Background There is a clear causal relationship between tobacco smoking and rheumatoid arthritis (RA), supported by observational studies and systematic reviews (1); however, the effect of smoking on disease activity and the development of joint surface erosions has not been clearly established. Current data are conflicting, with some studies reporting an increased activity and progression (2,3) of erosions and others showing an opposite relationship (4).
Objectives To summarize through a systematic review and meta-analysis of available data in the literature about cigarette smoking and RA, regarding its effect on disease activity and radiographic progression.
Methods The systematic search was done following PRISMA guidelines in the Medline, EMBASE databases up to August 2012 and databases alerts until November 2012. Additional studies were identified from the EULAR and ACR congresses from 2000 to 2012 and article references. Search terms included “smoking”, “tobacco”, “smoke”, “cigarette” and “rheumatoid arthritis”. Any type of study done with RA cases, defined by accepted classification criteria and having information about the relationship between cigarette smoking and DAS28 or erosion score was considered for inclusion. A common effect size was calculated based on a random effects model.
Results Out of a total of 2215 articles retrieved, 43 articles met inclusion. Of these, 27 were included in the meta-analysis. Twelve contained information about DAS28 and 17 about radiographic progression. There was a negative association between smoking and EULAR response (OR: 0.72; 95% CI:0.57-0.91; p-value:0.005) and DAS28 remission (OR:0.78; 95%CI:0.63-0.96; p-value:0.023). DAS28 was significantly higher in current smokers (MD:0.29; 95% CI:0.12-0.44;p-value:<0.001) as well as erosive score (SMD:0.38;95% CI:0.04-0.72; p-value:0.028). Data was ambiguous for erosion progression during follow-up (OR: 0.93; 95% CI: 0.72-1,2; p-value:0.59). A sensitivity analysis confirmed that the results were not sensitive to restrictions on the data included. Publication bias was trivial.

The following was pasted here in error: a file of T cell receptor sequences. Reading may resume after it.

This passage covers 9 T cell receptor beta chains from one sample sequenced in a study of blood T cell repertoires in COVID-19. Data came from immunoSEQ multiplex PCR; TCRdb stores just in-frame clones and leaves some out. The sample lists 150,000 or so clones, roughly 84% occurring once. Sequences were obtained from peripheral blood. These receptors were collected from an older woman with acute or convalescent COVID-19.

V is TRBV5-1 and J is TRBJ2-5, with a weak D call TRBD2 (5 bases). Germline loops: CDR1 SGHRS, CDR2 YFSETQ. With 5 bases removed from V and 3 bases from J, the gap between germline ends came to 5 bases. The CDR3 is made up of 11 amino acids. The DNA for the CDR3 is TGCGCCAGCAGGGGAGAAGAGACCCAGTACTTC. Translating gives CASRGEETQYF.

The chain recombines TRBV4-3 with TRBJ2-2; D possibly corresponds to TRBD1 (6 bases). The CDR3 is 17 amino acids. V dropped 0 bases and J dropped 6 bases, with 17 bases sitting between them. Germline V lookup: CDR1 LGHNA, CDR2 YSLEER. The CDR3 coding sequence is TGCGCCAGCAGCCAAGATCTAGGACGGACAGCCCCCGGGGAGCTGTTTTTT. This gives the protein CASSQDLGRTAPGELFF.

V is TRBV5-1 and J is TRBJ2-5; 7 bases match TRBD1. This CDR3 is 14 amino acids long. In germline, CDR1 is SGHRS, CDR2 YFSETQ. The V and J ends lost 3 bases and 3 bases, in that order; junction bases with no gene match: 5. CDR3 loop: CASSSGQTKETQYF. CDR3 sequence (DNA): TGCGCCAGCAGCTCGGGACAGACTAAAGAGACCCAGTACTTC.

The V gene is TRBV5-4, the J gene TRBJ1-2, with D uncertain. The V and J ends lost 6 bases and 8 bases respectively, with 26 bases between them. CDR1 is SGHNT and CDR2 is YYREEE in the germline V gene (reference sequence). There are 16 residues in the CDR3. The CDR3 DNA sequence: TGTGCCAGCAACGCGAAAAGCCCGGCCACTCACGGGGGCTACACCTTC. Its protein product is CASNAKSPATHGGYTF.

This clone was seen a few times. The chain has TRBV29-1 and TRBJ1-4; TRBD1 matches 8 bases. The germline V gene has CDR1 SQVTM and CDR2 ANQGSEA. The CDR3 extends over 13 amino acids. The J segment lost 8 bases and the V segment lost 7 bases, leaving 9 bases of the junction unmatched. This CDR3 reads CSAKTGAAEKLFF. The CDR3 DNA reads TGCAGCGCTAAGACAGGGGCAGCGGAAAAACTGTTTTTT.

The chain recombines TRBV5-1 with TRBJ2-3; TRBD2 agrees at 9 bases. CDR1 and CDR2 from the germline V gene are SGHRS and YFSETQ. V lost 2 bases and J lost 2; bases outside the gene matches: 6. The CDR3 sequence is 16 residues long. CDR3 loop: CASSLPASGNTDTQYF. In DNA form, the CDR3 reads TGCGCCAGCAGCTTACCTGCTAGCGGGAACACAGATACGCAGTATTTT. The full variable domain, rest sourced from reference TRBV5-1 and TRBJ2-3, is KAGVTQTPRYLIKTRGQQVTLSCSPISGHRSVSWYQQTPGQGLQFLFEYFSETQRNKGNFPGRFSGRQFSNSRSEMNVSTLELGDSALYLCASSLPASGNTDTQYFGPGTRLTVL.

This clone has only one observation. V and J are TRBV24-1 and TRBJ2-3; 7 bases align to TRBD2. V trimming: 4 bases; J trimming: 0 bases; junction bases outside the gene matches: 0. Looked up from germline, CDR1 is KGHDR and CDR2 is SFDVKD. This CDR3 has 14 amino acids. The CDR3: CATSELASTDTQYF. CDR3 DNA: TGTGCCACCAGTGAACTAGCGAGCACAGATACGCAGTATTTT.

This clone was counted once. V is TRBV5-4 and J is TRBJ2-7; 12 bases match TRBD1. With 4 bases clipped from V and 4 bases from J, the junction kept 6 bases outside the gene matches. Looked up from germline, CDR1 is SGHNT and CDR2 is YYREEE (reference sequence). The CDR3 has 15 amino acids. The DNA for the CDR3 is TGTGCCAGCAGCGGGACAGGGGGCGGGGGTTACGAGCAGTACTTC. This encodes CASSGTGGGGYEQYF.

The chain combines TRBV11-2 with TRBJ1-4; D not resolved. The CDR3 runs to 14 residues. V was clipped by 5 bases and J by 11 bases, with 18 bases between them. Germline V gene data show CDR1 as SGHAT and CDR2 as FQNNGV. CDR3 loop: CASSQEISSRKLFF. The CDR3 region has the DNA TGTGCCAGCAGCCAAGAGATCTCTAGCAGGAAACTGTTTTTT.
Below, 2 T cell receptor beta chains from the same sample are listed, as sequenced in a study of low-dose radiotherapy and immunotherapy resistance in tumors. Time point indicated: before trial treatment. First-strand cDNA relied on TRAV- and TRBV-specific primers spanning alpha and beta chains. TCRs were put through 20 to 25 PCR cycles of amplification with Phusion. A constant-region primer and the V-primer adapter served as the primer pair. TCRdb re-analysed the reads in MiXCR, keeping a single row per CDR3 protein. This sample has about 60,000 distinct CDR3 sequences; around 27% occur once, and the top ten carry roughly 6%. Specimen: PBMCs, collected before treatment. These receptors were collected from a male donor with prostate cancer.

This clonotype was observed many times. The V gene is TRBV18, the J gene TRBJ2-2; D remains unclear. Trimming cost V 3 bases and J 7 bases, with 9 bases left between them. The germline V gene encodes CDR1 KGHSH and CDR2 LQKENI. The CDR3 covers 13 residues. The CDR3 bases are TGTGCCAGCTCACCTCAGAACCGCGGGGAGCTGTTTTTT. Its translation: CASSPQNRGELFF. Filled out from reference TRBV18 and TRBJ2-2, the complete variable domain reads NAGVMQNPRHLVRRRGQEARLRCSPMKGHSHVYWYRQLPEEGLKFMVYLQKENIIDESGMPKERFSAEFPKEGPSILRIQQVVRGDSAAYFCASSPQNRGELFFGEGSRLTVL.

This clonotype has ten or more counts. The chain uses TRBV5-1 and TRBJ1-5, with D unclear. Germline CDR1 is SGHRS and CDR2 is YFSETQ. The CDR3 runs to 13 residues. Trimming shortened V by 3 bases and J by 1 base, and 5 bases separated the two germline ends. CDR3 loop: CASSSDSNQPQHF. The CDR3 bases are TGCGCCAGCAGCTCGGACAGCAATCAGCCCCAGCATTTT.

Conclusions Cigarette smoking is associated with a diminished response to treatment (by the EULAR criteria) and an increased erosion score. However, an increased rate of radiographic progression was not demonstrated in smokers. Prospective studies are warranted for this topic.
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Disclosure of Interest None Declared
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